Years ago my friend Richard talked about how we can shine a light on any aspect of ourselves, bringing our attention to it, and that’s all we need to do for it to transform. (I’m sorry. I don’t know if this should be attributed to a particular teacher.) I remember telling him you would have to have a lot of kindness for yourself in order for that to work. I knew it wasn’t working like that for me. The other day I was sitting in my corner of the back yard beneath the lime green umbrella, thinking about my anger, my reactivity, my yelling. I was deep in my thoughts, the pool, the pots of succulents, the bees, even the lizards all receding. I am always paying attention to some degree when I’m acting out, I thought. But my observer isn’t curious or kind. My behavior isn’t okay with her. I think if I want to be able to rein myself in more quickly and more often, I need to develop a better relationship with my observer, fund more kindness, foster more genuine interest in my goings on. I can almost hear her. Oh, look, she whispers, fascinated, look what you’re doing now. Isn’t that interesting. Oh, see how it isn’t working for you? Let’s see what we can do, she says. I can dream up a version of me laughing at myself, brimming with self-acceptance. I can almost touch her. But I am too far away. Still, the sense of possibility is heartening. I look up at the ridge, my little bit of mountain here, scan the edges for a sitting hawk. I don’t see one today. But hope sits inside me. Maybe if my observer can be kinder, she can talk me around.
These days I don’t always know where to go how to be inside myself all sharp jagged edges I dissolve on the floor of the garage I keen into my pillow I want to put my fist through the wall (how do people do that? the drywall must be very thin?) but now and then I find that sweet spot where I know beyond doubt how lucky I am I find my grateful heart in a quiet moment in the midst of it all and I cry tears that don’t hurt.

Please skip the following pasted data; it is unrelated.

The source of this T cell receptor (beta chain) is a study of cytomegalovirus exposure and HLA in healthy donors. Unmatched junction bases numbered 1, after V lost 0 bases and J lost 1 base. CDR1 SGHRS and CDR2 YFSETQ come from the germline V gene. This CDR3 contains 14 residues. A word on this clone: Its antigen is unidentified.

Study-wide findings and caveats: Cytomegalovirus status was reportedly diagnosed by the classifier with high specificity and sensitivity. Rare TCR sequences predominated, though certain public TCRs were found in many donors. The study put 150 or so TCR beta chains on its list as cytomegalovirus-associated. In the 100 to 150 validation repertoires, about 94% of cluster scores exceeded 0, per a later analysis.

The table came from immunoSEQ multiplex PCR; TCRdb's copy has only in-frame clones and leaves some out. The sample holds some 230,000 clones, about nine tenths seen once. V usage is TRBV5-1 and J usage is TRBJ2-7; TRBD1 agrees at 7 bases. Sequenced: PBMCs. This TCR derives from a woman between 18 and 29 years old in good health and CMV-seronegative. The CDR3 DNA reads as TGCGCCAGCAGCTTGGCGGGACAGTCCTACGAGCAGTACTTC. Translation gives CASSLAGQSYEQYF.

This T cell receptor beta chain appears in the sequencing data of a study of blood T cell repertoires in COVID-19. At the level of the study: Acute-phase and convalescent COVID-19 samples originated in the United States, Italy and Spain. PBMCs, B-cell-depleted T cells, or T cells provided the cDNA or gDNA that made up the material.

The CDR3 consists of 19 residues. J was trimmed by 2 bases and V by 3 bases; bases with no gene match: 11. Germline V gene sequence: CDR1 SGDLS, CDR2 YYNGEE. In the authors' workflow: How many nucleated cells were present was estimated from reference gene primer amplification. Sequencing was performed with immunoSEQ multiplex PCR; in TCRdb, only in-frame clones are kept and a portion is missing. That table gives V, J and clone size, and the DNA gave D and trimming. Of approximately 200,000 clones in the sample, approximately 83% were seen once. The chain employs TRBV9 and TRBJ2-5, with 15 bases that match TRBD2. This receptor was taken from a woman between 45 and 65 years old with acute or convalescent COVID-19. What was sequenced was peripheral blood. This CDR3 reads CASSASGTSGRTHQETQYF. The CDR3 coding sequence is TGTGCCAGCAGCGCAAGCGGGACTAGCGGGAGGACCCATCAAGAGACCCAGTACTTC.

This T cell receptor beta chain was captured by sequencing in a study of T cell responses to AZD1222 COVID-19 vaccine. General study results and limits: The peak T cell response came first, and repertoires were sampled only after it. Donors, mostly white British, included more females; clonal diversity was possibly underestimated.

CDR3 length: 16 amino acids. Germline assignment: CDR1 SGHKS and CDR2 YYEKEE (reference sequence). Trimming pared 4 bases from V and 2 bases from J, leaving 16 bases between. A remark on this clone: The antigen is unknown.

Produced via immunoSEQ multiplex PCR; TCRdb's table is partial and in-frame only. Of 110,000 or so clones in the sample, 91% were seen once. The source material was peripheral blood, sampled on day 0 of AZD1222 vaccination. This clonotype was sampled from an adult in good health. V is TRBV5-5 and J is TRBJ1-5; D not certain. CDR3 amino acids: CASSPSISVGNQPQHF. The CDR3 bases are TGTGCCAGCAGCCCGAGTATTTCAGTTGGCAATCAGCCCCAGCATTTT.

I’ve just had three days with hectic-ness, ongoing exhaustion, plenty of anger. I’ve been so tired I’ve let dirty dishes sit in the sink, dragged my mother to El Pollo Loco, read a new fantasy novel by Naomi Novik (she of the dragon stories). There has been genuine laughter and odd, goofy, hunched up prancing through the house, a weird grin on my face. Decades ago as an undergraduate at Cal I was daydreaming on the grass when a young man stopped. “You look like you have all the answers,” he said. I laughed. “No,” I said, “but I have a lot of questions.” I remember the unexpected, happy intimacy of the exchange, and how underneath the memory I can point to that day as the day I first understood letting go was the secret to everything in life. For months now I have refused to surrender, have resisted every damn inch of what is. These past two weeks on top of everything that’s been going on, both the next door neighbors and the people across the street have been breaking up cement with a jackhammer, hour after hour after day. If I am not being asked to surrender, I don’t know anything. Maybe my default lethargy is a good sign? We’re not in Kansas anymore. Be easier with it, my dear one, if you can.